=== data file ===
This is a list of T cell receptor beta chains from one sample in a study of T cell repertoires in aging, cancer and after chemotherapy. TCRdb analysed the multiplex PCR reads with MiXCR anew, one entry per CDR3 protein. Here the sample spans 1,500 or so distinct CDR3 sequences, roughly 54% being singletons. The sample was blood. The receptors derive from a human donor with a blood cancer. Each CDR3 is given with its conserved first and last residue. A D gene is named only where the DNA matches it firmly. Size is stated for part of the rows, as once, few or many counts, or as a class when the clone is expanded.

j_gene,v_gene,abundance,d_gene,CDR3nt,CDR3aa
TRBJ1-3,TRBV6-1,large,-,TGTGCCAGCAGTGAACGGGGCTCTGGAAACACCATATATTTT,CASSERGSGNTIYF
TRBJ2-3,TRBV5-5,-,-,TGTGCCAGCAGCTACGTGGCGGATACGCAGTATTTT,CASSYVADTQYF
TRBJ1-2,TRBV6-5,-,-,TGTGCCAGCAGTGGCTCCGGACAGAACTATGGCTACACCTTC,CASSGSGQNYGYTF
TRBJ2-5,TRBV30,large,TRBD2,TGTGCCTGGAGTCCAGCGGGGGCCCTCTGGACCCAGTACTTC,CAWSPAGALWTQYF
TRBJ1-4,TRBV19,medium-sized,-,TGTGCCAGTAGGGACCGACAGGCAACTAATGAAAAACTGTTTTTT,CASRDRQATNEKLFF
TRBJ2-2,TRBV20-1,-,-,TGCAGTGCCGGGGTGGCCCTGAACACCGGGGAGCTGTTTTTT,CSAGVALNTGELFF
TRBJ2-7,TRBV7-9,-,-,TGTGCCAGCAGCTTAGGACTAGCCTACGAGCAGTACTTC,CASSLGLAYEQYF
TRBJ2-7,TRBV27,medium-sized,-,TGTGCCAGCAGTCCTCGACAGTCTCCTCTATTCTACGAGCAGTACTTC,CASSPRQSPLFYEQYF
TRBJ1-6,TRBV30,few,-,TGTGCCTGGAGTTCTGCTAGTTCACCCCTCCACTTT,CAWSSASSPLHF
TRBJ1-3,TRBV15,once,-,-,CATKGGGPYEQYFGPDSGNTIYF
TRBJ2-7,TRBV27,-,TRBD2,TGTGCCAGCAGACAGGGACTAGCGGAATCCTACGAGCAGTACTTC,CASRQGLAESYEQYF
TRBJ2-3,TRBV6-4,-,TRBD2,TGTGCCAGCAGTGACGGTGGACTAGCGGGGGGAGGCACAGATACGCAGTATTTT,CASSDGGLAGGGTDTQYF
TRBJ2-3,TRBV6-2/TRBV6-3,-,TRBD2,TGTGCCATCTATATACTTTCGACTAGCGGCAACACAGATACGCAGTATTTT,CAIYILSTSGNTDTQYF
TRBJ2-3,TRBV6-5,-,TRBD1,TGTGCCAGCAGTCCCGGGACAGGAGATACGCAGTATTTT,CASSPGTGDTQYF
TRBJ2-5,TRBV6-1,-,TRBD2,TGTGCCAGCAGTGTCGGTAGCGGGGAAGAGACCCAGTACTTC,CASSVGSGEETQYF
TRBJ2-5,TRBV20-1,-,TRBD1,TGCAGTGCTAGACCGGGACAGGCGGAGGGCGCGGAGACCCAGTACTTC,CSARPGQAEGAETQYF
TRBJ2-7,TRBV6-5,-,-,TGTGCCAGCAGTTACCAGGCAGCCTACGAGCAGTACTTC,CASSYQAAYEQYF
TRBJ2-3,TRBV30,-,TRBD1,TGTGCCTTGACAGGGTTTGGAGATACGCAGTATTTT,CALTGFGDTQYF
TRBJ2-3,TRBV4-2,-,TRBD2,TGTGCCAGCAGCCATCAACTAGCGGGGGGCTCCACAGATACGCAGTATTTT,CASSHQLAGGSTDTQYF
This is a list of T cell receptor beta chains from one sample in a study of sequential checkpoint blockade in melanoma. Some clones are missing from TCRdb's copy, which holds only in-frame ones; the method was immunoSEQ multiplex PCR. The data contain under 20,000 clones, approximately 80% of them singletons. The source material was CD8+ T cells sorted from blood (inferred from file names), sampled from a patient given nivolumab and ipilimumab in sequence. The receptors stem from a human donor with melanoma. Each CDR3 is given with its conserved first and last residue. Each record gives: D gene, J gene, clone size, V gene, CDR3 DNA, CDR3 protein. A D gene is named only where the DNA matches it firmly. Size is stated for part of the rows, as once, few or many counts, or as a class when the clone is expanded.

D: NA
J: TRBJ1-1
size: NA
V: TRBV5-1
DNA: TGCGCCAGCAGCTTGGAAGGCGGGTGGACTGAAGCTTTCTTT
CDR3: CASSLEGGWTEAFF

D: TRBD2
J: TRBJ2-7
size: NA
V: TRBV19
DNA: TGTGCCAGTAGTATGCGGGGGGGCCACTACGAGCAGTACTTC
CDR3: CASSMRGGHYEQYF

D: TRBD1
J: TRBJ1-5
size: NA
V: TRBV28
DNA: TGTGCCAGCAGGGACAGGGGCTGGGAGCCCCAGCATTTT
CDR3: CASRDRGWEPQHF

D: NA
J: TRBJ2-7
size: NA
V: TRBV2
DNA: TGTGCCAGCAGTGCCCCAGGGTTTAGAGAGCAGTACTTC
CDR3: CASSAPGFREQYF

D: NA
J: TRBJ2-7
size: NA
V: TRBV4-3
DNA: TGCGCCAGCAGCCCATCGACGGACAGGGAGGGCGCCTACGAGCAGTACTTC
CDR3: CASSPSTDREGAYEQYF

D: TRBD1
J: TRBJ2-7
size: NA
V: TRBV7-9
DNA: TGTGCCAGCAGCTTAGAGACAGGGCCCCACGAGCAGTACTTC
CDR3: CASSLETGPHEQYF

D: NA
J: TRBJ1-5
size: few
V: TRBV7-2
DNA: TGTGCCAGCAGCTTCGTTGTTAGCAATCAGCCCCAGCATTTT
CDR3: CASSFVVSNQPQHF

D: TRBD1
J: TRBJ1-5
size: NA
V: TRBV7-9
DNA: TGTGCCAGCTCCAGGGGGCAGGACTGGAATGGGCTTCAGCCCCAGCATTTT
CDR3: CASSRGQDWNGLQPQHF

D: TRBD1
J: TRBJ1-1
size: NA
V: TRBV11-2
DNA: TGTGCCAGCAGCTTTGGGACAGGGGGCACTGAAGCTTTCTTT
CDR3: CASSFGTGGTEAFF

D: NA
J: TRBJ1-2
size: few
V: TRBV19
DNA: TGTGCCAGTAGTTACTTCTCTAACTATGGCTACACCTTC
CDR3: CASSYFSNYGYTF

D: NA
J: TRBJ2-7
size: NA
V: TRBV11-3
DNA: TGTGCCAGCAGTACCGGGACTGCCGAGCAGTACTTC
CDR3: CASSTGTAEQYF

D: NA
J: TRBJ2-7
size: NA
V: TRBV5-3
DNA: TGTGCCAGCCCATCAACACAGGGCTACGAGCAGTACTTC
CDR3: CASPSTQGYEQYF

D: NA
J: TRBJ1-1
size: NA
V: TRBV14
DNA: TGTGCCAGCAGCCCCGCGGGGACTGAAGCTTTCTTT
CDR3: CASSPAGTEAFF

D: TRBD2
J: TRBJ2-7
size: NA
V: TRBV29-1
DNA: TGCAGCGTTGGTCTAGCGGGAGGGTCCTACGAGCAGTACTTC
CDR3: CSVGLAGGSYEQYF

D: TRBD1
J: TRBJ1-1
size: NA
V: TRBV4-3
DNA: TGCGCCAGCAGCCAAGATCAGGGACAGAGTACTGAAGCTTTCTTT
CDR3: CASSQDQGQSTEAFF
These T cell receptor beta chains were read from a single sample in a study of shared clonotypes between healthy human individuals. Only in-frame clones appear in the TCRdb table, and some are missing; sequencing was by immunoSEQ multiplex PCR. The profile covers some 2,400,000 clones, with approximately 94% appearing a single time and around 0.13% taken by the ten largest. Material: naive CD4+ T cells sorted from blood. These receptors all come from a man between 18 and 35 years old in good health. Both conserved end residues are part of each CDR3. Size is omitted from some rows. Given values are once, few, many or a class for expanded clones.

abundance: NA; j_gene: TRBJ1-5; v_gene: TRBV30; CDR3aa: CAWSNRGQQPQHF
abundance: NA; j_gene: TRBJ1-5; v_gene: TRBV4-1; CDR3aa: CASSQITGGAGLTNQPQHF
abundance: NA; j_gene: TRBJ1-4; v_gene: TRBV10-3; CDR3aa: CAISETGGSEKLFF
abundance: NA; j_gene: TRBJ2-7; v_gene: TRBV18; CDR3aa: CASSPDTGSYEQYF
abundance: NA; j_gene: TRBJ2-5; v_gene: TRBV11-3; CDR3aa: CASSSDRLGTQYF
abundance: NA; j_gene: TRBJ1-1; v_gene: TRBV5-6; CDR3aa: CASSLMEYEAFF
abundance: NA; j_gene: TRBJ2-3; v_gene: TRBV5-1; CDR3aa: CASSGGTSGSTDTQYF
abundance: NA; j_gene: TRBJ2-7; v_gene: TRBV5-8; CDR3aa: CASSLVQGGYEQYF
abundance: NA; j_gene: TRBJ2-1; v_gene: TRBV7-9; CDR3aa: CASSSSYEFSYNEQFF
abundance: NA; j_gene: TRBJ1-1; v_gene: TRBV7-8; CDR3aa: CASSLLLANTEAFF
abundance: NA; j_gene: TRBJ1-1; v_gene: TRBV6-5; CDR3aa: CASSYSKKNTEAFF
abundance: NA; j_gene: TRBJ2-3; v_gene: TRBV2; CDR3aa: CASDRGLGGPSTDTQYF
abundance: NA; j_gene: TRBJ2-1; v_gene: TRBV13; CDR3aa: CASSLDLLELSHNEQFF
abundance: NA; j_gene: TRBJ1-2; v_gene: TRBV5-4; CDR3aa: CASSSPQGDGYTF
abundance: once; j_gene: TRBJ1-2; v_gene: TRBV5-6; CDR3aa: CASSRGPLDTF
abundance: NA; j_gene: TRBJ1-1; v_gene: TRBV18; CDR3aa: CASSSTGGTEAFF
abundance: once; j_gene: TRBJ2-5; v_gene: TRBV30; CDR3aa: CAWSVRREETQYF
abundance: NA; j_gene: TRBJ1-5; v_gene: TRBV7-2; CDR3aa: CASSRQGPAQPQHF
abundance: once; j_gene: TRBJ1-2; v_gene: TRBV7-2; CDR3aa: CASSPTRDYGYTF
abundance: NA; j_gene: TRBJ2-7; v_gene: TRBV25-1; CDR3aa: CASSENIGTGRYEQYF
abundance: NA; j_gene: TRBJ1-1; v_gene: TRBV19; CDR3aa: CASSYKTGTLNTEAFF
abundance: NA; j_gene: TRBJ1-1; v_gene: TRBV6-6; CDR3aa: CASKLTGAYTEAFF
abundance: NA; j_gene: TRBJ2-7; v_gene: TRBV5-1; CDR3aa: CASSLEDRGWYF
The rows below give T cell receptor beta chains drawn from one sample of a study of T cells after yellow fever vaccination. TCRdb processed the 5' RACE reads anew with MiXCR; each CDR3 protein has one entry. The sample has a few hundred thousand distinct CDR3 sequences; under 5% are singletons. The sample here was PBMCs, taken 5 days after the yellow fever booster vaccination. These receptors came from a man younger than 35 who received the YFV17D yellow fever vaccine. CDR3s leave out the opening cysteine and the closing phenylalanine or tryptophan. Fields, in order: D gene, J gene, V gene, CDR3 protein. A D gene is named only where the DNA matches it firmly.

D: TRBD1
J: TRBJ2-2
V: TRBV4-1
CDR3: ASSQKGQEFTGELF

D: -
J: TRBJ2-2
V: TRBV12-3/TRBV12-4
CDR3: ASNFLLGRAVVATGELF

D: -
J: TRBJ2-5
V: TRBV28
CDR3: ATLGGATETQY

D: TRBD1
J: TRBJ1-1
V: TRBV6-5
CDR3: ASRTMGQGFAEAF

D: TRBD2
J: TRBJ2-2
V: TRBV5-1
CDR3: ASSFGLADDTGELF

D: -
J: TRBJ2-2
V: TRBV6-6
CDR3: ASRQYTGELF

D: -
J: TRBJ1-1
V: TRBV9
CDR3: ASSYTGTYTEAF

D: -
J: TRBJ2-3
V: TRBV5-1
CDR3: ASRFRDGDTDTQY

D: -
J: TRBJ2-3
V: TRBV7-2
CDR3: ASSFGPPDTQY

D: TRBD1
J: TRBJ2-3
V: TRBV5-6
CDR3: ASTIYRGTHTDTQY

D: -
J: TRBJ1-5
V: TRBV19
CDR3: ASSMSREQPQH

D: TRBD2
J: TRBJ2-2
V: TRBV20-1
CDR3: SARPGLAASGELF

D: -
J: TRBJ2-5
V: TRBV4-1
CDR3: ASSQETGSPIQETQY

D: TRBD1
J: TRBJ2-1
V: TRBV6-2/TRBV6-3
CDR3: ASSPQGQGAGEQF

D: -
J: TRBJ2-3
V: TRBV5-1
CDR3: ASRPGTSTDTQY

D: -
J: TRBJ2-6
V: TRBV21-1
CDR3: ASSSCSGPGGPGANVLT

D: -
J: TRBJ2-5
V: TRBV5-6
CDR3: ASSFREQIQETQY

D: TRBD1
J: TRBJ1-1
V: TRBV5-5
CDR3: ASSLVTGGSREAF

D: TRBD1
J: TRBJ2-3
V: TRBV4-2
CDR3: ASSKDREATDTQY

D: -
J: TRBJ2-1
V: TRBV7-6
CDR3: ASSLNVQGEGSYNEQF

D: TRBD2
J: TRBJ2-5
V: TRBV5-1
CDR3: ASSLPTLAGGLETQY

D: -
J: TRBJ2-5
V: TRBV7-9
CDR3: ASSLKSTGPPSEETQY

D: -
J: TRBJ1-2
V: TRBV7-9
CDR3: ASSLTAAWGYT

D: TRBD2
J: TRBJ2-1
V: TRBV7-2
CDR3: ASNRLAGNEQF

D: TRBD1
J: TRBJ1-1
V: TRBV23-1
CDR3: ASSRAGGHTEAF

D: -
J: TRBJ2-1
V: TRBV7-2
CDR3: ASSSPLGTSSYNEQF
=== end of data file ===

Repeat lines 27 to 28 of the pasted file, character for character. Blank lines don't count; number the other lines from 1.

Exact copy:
DNA: TGCGCCAGCAGCTTGGAAGGCGGGTGGACTGAAGCTTTCTTT
CDR3: CASSLEGGWTEAFF